The World War II years produced almost annual Series match-ups of leading pitchers as the call of military service took many top performers. In 1943, for example, the NL champion Cardinals’ Mort Cooper and Max Lanier were two-three in WAR, behind only Spud Chandler of the Yankees, who won the AL pennant with him, Butch Wensloff (No. 10; yeah, I’d never heard of him, either) and Hank Borowy (19) in the rotation. The Cards had nobody dominant behind their one-two and lost in five games.

The 1937 and ‘38 Yankees had the superb Lefty Gomez and Red Ruffing (each top-seven in WAR both years). In the first of those years, they faced the Giants’ Cliff Melton (fourth) and Carl Hubbell (eighth). Neither team had another starter of note. In ‘38, New York’s opponents were the Cubs, with Bill Lee (seventh) and Clay Bryant (ninth), again with a dropoff in rotation quality for both teams. The Yanks won both Series easily, with Gomez and Ruffing getting six of the eight wins.

A Hardball Times Update
Goodbye for now.

The last time Washington had a team in the World Series was 1933, when the Senators’ best by WAR were Alvin Crowder (seventh in the majors) and Earl Whitehill (11th). The Giants had Hubbell, second-best in the majors that year and no one else in the top 30. But Hubbell started twice, won twice, and gave up zero earned runs in 20 innings. Giants in five.

Lefty Grove and George Earnshaw were a fine one-two punch for the Philadelphia Athletics’ pennant winners of 1929 through 1931, in the top dozen of WAR leaders each of those seasons. They had their closest match, WAR-wise, when the Cubs brought Pat Malone and Charley Root, similarly ranked, to the ‘29 Series. The A’s won that year and the next, but in 1931 were ambushed by a Cardinals rotation starring Burleigh Grimes, their fourth-best pitcher that season.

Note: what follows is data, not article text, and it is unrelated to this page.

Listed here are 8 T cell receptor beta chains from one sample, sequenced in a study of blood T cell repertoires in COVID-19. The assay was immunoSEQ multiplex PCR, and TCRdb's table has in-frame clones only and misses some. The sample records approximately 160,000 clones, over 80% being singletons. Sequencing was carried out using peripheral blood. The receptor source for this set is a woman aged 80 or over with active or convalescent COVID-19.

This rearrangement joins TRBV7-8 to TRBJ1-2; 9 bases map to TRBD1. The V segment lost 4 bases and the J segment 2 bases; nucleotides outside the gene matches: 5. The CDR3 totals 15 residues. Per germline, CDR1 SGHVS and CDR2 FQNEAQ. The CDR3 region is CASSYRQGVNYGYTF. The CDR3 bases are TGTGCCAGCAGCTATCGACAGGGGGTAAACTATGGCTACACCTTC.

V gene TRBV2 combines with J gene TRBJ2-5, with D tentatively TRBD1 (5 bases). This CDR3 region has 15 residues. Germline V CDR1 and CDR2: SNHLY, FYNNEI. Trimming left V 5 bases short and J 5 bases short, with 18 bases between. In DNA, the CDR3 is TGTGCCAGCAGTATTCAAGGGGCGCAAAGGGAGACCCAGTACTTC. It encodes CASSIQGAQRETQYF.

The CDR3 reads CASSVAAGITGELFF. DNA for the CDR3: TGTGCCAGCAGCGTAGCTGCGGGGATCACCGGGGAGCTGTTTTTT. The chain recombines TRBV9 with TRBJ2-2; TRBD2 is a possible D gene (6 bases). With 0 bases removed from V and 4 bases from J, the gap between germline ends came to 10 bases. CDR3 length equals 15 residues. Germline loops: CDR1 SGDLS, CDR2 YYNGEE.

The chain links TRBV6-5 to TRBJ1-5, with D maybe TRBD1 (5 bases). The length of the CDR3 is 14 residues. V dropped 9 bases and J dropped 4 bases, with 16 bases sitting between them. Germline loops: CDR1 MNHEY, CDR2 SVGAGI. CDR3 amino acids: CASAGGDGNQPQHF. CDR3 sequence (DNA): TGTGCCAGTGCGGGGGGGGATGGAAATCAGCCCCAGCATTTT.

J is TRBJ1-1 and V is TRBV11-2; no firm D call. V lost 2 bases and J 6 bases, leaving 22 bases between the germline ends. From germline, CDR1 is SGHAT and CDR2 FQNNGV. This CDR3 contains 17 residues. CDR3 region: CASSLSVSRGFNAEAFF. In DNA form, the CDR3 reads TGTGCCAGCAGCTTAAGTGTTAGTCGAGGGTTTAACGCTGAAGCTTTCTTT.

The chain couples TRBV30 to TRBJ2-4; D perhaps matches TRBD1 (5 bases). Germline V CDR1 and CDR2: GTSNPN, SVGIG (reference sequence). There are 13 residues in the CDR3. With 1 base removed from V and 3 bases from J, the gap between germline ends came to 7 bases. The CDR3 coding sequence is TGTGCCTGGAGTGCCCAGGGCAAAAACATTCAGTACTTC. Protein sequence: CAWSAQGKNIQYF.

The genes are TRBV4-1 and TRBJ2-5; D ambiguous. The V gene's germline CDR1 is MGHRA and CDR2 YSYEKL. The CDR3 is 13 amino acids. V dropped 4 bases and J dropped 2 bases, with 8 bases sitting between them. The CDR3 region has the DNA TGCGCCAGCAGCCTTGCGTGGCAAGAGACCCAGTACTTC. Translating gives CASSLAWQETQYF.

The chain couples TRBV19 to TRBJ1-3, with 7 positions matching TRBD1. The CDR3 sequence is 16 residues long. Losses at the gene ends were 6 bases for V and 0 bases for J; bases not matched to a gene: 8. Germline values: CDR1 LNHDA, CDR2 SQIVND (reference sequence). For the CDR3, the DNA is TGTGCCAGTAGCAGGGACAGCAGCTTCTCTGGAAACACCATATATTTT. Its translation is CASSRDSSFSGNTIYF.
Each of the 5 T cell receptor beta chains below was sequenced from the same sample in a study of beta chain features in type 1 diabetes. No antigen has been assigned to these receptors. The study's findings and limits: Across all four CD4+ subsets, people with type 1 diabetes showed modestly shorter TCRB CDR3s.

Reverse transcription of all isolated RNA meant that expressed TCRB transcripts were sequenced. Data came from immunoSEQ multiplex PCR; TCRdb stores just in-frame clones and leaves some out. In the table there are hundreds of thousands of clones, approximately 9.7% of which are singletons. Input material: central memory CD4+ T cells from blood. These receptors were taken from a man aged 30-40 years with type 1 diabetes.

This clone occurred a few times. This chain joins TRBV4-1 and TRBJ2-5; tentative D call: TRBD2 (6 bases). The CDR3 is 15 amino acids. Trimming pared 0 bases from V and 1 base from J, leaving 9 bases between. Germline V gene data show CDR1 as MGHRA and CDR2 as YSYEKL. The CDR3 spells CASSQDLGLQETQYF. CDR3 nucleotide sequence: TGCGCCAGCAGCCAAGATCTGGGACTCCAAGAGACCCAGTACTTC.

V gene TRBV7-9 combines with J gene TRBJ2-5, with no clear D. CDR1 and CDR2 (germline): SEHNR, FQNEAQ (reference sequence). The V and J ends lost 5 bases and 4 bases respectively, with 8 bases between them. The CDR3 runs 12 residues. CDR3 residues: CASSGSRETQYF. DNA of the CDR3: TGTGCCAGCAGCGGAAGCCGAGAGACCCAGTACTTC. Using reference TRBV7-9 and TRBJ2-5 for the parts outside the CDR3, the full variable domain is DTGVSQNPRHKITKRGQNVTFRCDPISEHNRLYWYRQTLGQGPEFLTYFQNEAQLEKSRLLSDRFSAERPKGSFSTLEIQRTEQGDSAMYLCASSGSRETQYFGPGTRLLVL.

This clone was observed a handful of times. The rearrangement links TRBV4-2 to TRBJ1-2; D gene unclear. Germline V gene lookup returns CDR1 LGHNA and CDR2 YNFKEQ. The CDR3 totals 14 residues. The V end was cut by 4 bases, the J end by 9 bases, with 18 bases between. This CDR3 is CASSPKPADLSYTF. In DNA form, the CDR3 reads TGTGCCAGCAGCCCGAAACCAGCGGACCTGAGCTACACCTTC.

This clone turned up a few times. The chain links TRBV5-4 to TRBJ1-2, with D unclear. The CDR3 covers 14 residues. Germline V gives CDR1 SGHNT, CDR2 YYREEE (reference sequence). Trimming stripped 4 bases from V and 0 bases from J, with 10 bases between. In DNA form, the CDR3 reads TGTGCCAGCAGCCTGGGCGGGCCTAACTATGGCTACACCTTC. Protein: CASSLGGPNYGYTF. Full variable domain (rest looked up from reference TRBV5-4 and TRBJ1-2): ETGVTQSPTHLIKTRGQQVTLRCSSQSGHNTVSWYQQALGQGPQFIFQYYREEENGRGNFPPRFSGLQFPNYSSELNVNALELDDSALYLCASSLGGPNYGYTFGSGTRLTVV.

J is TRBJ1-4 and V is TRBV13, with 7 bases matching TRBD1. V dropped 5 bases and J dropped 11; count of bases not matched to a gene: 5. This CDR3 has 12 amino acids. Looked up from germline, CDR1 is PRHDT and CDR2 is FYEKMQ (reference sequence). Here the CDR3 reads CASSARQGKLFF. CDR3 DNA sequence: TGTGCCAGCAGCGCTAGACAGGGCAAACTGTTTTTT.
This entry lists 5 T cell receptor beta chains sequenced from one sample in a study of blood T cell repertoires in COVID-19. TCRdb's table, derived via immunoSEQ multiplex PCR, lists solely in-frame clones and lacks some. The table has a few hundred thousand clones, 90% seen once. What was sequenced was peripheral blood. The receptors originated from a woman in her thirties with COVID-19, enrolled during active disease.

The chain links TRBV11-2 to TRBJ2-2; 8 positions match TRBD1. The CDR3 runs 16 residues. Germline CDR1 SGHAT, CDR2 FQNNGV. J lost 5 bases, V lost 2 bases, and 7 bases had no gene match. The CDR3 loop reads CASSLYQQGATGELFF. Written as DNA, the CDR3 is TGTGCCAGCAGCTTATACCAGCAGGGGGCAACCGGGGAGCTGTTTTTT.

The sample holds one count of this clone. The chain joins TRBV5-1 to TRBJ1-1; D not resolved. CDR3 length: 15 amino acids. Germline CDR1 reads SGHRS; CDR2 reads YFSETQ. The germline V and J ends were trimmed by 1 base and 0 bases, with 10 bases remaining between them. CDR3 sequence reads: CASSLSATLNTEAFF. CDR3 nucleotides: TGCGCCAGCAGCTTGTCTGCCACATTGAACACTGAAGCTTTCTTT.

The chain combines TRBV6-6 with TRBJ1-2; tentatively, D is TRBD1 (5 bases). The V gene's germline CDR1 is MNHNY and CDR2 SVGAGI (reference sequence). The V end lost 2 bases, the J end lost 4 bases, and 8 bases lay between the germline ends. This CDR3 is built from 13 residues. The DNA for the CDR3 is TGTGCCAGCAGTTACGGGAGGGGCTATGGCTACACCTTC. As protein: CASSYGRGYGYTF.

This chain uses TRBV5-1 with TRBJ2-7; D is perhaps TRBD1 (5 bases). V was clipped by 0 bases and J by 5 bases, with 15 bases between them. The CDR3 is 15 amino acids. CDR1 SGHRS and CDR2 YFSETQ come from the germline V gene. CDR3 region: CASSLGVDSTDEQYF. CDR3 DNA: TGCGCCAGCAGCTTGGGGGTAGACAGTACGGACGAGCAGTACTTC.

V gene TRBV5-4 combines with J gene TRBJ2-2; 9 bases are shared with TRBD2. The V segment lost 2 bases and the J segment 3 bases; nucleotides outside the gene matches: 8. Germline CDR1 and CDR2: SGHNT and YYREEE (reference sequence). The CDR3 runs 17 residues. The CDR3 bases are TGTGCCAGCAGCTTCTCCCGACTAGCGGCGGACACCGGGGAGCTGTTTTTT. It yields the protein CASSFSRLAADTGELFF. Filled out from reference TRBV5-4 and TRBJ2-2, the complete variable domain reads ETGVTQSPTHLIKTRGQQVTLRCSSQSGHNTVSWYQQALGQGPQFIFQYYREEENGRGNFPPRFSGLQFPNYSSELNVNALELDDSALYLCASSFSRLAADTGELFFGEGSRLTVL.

Enough old history. Let’s return to recent generations’ best-known combinations. The best pennant-winning season for the Braves’ elite threesome of Smoltz, Maddux, and Glavine was 1996, when they were first, second and 12th, respectively, in the majors by WAR. Those Braves lost the World Series to a Yankees team that had only Pettitte in the top 59. The previous year, Atlanta’s big three had been almost as good but had as opponents an undistinguished Cleveland starting staff headed by Dennis Martinez. That bunch of Braves appeared again in the 1999 World Series, better on paper than that year’s Yankees rotation, but ultimately getting swept.

The 1966 Dodgers featured four top-17 starters: Koufax, Claude Osteen, Sutton, and Drysdale. That year’s World Series produced a historic display of pitching excellence – by the Baltimore Orioles, who allowed the Dodgers a total of two runs in a four-game sweep. You couldn’t have seen that coming by looking at a regular season in which Baltimore’s WAR leader was McNally, ranked 27th in the majors.

McNally, in turn, would be one of the headliners for several years of Orioles pitching success. He, Palmer and Cuellar would peak in 1970, all among the best 14 starters in the majors that year. In the Series, though, the Cincinnati Reds were no match; No. 37 Gary Nolan was the best they had, and the Orioles won in five games.

Back to the top. This World Series features historically good starting pitching. The numbers say that will be the theme that prevails. But I draw your attention to one more week in history. The 1954 Cleveland Indians had three of the majors’ top 10 pitchers that year in Bob Lemon, Early Wynn, and Mike Garcia. Those guys started all four games of the World Series against the New York Giants – and among them gave up 18 runs in 25 innings. The Giants swept.

As they say in the mutual fund brochures, past performance is no guarantee.

Joe Distelheim is a retired newspaper editor whose career included stints as sports editor of The Charlotte Observer and Detroit Free Press. He co-authored Cubs: From Tinker to Banks to Sandberg to Today.
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4 years ago

Oswalt, Petite, and Clemens pitched for the Astros in 2005, not the Yankees.

4 years ago

I’m guessing you meant Bill Lee (not Spaceman), not Cliff Lee the outfielder who retired in 1926

4 years ago